Tuesday, June 21, 2011

They're Starting to Notice

The Libya rebels are starting to notice that we really aren't on their side in this civil war:

Throughout parts of Libya under rebel control, people are frustrated with NATO. Between its slow pace of attacks and the errant strikes that have killed rebel fighters, the speculation now is that the Western coalition lacks the resources and resolve to help the rebels topple Gaddafi.

The chief problem plaguing both NATO and the rebels is lack of coordination. Rebel leaders complain that they must jump through hoops to reach NATO officials. ...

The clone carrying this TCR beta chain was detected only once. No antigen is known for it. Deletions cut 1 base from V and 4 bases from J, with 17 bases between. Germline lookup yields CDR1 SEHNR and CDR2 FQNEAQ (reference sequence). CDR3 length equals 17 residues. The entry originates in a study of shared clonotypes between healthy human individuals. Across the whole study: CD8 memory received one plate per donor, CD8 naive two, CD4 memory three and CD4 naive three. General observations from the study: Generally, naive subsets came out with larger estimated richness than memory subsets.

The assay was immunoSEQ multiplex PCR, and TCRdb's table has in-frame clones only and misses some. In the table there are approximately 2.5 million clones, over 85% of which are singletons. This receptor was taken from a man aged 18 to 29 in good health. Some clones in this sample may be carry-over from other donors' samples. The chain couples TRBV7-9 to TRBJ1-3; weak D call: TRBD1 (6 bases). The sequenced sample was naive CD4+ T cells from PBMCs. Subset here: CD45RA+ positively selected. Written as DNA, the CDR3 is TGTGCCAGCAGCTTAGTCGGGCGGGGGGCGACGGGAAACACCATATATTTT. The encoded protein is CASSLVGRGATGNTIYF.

Unable to order airstrikes, rebels in the field are forced to wait for unannounced NATO bombings before they can advance. ...

The rebels never know when NATO will fly in to their rescue. ... The alliance's officials have responded to such comments in the past by noting that their mandate extends only to protecting civilians, not toppling Gaddafi.

We're bombing Khaddafi's forces and trying to kill him, so he's obviously mad at us.

But in our new grand world of smart foreign policy, we're also failing to do what we could easily do to help our nominal allies on the rebel side. They, fighting and dying to topple Khaddafi, are naturally upset that we fly high above them and help according to our apparent mood. So the rebels are getting mad at us. They just don't appreciate the American foreign policy goal of "leveling the playing field," I guess.

If this war goes on much longer, we'll have a Libya angry with the West no matter who wins the civil war. Is that nuanced enough for you?